Nadiya Savchenko was Ukraine’s first female combat pilot, a 2009 graduate of the Air Force University in Kharkiv. In 2014 she was captured by pro-Russian separatists whilst serving in eastern Ukraine, after having volunteered to fight in the conflict in the Donbas region that followed Russia’s 2014 annexation of Crimea, and sentenced to 22 years in prison.
In protest, Savchenko went on hunger strike for 83 days and, in May 2016, was released in a prisoner exchange. She was awarded the Hero of the Ukraine medal and has been feted as Ukraine’s Joan of Arc , yet vilified by others, “a killing machine in a skirt”.
Nadiya Savchenko, although a controversial figure, is clearly brave and stoic in the face of aggression and her experiences; she is a formidable opponent. She has impressed in interviews, displaying a steely determination, as she does in this interview with Kirsty Wark for Newsnight. Further, her family were labelled Kulaks and her mother’s family had suffered under Stalin’s Holodomor, the enforced famine of 1932-33, which resulted in death by starvation for c.3million Ukrainians.
Against this full and chequered past, it is all the more disappointing that Savchenko embroiled herself in accusations of antisemitism. As a Ukrainian Parliamentarian, in an interview on the Ukrainian 112 station radio, she seemed to agree with a caller’s remarks who had spoken of a “Jewish takeover of the Ukraine”, but has denied being antisemitic. She said “I have nothing against Jews. I do not like ‘kikes’.” and further said Jews possess “80 percent of the power when they only account for 2 percent of the population.”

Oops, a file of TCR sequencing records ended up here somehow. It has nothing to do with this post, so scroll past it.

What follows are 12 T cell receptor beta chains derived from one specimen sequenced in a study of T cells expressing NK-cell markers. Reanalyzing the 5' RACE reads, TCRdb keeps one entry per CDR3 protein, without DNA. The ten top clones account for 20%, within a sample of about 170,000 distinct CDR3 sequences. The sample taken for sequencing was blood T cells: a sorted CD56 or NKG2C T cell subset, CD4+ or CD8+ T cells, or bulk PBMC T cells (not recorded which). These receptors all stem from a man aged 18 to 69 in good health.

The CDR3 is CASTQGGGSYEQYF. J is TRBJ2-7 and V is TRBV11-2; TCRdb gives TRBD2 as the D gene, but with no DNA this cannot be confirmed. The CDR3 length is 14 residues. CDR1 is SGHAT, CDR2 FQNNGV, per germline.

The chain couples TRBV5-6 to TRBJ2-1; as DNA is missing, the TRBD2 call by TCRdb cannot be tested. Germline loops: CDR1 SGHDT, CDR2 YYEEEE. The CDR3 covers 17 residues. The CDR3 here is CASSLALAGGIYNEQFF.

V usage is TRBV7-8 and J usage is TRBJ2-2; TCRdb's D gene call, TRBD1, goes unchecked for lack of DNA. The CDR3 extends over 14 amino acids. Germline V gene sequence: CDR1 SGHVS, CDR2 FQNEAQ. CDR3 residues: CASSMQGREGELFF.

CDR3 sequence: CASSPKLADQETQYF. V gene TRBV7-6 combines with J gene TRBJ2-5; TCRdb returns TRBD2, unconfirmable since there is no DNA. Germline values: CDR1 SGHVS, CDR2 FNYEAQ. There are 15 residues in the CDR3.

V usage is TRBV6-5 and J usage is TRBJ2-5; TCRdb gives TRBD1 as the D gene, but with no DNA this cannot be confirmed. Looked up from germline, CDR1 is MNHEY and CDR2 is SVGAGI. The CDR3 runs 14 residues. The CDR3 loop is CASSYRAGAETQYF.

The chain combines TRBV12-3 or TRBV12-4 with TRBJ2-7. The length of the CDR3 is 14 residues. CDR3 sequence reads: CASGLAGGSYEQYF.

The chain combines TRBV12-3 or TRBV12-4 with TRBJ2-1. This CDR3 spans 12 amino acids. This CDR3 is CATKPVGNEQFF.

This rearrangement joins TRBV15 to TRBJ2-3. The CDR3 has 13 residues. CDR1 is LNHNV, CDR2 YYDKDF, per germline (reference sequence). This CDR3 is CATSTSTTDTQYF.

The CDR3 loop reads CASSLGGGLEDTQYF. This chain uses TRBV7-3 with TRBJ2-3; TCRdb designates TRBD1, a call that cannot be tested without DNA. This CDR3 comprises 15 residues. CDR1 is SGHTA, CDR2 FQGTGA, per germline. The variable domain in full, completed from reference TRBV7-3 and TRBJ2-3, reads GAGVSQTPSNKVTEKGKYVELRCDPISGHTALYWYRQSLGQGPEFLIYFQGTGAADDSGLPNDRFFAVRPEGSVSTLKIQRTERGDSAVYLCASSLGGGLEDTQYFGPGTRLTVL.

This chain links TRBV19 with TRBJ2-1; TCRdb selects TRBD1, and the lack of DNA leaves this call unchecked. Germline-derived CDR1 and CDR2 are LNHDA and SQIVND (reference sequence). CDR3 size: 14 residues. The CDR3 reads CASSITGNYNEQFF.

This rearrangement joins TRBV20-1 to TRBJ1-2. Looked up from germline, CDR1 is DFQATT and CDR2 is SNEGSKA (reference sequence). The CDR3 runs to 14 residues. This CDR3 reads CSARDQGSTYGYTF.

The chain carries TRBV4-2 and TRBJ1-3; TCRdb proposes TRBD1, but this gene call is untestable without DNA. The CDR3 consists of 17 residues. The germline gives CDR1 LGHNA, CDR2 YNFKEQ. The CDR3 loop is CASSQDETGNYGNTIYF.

She first used the term “evreiv,” which for speakers of both Ukrainian and Russian is a neutral designation for Jew. However, later she used the term “zhidiv,” which in Russian is a pejorative for Jews, akin to “kike” in English.
It also seemed important to her to mention the supposed Jewish roots of Volodymyr Groysman, (Ukraine’s Prime Minister); Petro Poroshenko, (Ukraine’s President) and Yulia Tymoshenko, a former prime minister and a leader of the nation’s Orange Revolution.
In her radio interview, she replied to the caller, “Indeed, part of the ruling establishment in Ukraine does not possess distinctly Ukrainian blood and we need to talk about it and act.” What does “act” mean? With the often tragic history and current day trials of Ukraine’s Jewry, talking is one matter, what she means by “act” is another. From someone with a reputation for forthrightness, it’s not unreasonable for Jewry to interpret this as veiled and threatening.
Despite Savchenko’s denials, it appears that pejoratives and insinuation are so entrenched within her use of language that the tone of antisemitism is not even recognised by her as such. The comments about various politicians, and the fact that this is even a source of speculation to begin with, reeks of antisemitic conspiracy theories and demonstrates an underlying antisemitic sentiment.